An employee at a Zurich grooming salon had called in sick. The owner, Demee Koch, stepped in to serve a client, a cancer survivor who wanted eyelash extensions. After the procedure, the client shed tears of joy upon seeing her transformation.
Koch, a native Cebuana, thus saw the business potential of eyelash extensions, but also the obstacles that might arise. She became obsessed with finding a product that would address the risks, primarily eye irritation and temporary loss of natural lashes. Plus, she says in retrospect, “Consumers were spending more when they used a conditioner for fuller brows and another product for thicker lashes.” She wanted a single product for both concerns, effectively giving the user value for money.
Through her network, Koch got to partner with the Swiss pharmaceutical company Omnimedica AG. The company developed a serum with a molecule that stimulated the growth of lashes and eyebrows. Subsequently patented and branded De Moi by Demee Koch Bio Serum: Eyelash + Eyebrows, the product has been getting positive reviews from beauty bloggers for its performance.
Thus was born another business to Ildeme Mahinay Koch, often rightly described as a “a serial entrepreneur.” Her businesses include personal care, consultancy and fitness. She made news when she became a member of the corporate board of advisers for SparBar, a brand of boxing equipment.
She is proud of these ventures, especially The Grooming Expert GmbH, mother company of U’niquePersonal Grooming Salon by Demee in Zurich, and De Moi by Demee Koch, a line of personal care products. Her hard work earned for her in 2019 the distinction of being one of the world’s most influential Filipino women by the Filipina Women’s Network.
High personal standards
After graduating with a business management degree from the University of the Philippines Cebu, she moved to Dubai in 2001 to work in customer service at the biggest luxury chain, Paris Gallery. She was later promoted to department head of grooming and image, creating design looks for the staff.
She then met Swiss entrepreneur and veterinarian Christoph Koch, who persuaded her to pursue a graduate degree in International Marketing at the Swiss Business School in Zurich. They were married in 2008 and Christoph later opened a chain of vet clinics based on his wife’s business plan, which was also her masteral thesis.
Admittedly vain, Demee was accustomed to high-level pampering services in the Philippines and Dubai. She had always wanted to operate her own grooming salon according to those standards. After obtaining her MBA, she went to a beauty school to acquire technical background and took up additional courses in Hong Kong and the Philippines.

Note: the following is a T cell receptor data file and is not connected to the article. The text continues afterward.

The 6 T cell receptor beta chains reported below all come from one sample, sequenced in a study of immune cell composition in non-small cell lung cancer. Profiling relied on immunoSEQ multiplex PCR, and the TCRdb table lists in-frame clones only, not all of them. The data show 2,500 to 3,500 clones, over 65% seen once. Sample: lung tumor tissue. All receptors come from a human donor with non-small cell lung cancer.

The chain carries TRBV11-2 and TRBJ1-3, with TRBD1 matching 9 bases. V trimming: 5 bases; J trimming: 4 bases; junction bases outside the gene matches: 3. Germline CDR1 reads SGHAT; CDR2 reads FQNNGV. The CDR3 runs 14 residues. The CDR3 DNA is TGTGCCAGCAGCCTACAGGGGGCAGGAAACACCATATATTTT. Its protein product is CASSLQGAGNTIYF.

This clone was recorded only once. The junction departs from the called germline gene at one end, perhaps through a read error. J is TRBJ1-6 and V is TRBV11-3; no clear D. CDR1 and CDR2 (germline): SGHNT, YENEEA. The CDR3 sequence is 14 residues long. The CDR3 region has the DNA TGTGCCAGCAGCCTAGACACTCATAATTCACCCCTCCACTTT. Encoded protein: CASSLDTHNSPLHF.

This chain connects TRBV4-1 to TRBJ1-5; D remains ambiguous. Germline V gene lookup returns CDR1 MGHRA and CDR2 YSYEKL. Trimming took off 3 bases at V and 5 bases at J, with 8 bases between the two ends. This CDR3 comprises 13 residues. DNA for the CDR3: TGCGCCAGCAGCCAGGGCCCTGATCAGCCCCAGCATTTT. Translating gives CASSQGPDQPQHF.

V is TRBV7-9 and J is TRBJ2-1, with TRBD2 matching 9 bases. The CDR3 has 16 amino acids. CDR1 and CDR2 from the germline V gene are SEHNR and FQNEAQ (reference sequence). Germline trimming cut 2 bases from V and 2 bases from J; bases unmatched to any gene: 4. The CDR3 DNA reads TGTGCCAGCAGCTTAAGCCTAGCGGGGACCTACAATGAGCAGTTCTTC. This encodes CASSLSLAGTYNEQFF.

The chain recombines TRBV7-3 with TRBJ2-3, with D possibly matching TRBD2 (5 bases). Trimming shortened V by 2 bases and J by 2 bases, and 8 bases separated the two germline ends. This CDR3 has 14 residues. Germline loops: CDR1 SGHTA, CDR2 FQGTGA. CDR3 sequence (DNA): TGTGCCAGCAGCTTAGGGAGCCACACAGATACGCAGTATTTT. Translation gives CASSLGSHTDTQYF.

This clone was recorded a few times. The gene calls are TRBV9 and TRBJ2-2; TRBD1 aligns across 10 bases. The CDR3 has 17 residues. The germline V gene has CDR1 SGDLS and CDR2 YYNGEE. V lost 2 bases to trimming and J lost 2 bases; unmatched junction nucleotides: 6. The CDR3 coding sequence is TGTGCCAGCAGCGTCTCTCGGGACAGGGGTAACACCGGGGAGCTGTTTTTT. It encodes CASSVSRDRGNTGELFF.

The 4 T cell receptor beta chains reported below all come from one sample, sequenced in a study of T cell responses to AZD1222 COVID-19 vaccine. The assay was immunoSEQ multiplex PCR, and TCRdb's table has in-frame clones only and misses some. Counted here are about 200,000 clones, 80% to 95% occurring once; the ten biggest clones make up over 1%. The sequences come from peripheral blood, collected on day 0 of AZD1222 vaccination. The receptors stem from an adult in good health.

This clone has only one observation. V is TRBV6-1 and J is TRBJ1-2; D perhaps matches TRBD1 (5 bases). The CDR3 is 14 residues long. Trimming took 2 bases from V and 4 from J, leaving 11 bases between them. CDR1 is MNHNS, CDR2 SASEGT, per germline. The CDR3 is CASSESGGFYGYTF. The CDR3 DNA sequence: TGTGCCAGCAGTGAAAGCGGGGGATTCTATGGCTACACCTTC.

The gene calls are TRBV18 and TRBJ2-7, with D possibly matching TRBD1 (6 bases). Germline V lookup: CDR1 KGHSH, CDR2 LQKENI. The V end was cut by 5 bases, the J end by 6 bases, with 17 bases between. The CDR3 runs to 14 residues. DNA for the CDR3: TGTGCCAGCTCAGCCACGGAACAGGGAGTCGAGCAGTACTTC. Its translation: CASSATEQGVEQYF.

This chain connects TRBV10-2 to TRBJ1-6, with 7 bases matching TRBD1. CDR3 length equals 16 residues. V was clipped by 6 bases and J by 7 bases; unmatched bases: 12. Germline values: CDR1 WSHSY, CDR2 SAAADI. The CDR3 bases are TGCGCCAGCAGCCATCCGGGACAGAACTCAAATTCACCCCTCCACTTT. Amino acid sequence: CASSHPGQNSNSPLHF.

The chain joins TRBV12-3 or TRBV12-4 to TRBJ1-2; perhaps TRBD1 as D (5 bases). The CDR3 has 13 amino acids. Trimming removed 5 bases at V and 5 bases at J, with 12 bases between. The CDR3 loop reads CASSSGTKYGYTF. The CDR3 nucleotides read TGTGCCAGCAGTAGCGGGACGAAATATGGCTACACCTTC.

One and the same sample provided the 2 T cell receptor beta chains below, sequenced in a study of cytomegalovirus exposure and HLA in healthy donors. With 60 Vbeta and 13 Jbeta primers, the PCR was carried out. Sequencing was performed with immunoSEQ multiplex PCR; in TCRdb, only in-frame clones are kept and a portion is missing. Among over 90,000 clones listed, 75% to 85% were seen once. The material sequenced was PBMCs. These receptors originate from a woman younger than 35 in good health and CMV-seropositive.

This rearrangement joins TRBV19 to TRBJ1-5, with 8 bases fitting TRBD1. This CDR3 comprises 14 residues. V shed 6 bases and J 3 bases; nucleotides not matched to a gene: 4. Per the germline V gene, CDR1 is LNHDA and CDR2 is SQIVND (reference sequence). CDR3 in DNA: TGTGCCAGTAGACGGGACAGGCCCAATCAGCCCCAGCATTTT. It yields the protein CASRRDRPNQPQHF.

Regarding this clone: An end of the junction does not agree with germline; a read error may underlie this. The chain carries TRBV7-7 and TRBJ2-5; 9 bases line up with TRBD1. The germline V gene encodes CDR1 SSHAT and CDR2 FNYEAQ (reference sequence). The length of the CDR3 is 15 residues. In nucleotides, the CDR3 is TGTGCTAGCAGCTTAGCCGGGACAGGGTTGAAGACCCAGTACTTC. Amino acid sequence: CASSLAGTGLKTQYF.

She then set up U’Nique Personal Grooming by Demee, a one-stop lounge in Switzerland. The challenges: building a market of clients who already had their own go-to places at the time, navigating cultural differences with her employees, and complying with Swiss labor laws.
“It has been a humbling experience,” she admits.
Touch lives, strike gold
Good thing she did not let the difficulties get in her way as she eventually struck gold with the serum.
Launched in 2018, it is promoted as “Conscious Beauty.” Aside from providing a unique and cost-effective product, the brand supports social projects and charities as a declared mission.
“Branding should be purpose-led,” says Koch.
“There are brands in the market, each with a good product but without the heart. Most branding stories are shallow. My brand is the result of three decades of experience in understanding clients. The more I earn from the beauty industry, the more I want to touch lives.”
She has supported charities in Switzerland and Africa and sponsored medical and dental missions in her hometown of Liloan, Cebu, where she also sent sacks of rice for townmates. She organized free seminars on entrepreneurship and international beauty standards and practices for industry professionals at the Swiss IT Academy in Pasig.
Since the lockdown, Koch adds, the De Moi Instagram page has streamed interviews with experts on mental health. There was also a post on food donations to front-liners in the United Kingdom, but she is generally low-key about other projects, like giving scholarships to 74 lumad youth in Southern Philippines and sending food allowances to Filipino families in Italy.
De Moi Bio Serum revenues have increased by 1,000 percent in the past two years, Koch reports. Sales happened organically—by word of mouth, she says. Her network of prominent personalities, make-up artists and people in retail all continue to rave about the serum’s efficiency. One of them, a Kuwaiti influencer, recently set up her own company because of the high demand across the Middle East.
Koch notes that 70 percent of the growth originates from business-to-business transactions. The serum is sold in pharmacies around Switzerland and in high-end specialty stores in the Middle East and Italy. E-commerce contributes 30 percent to the total; Philippine customers who order online are in this group.
She explains that consumers look for products that guarantee holistic care and efficient results. She also cites studies saying that beauty brands should respond to consumers’ need for indulgence as much as their need for time to use pampering products.
Also, Koch says the market wants products with a conscience and it is more than willing to pay for them.
“If you work with purpose and integrity, finding the right ingredients, then meeting the right people will follow. From there, focus and persistence will definitely bring success,” she says.
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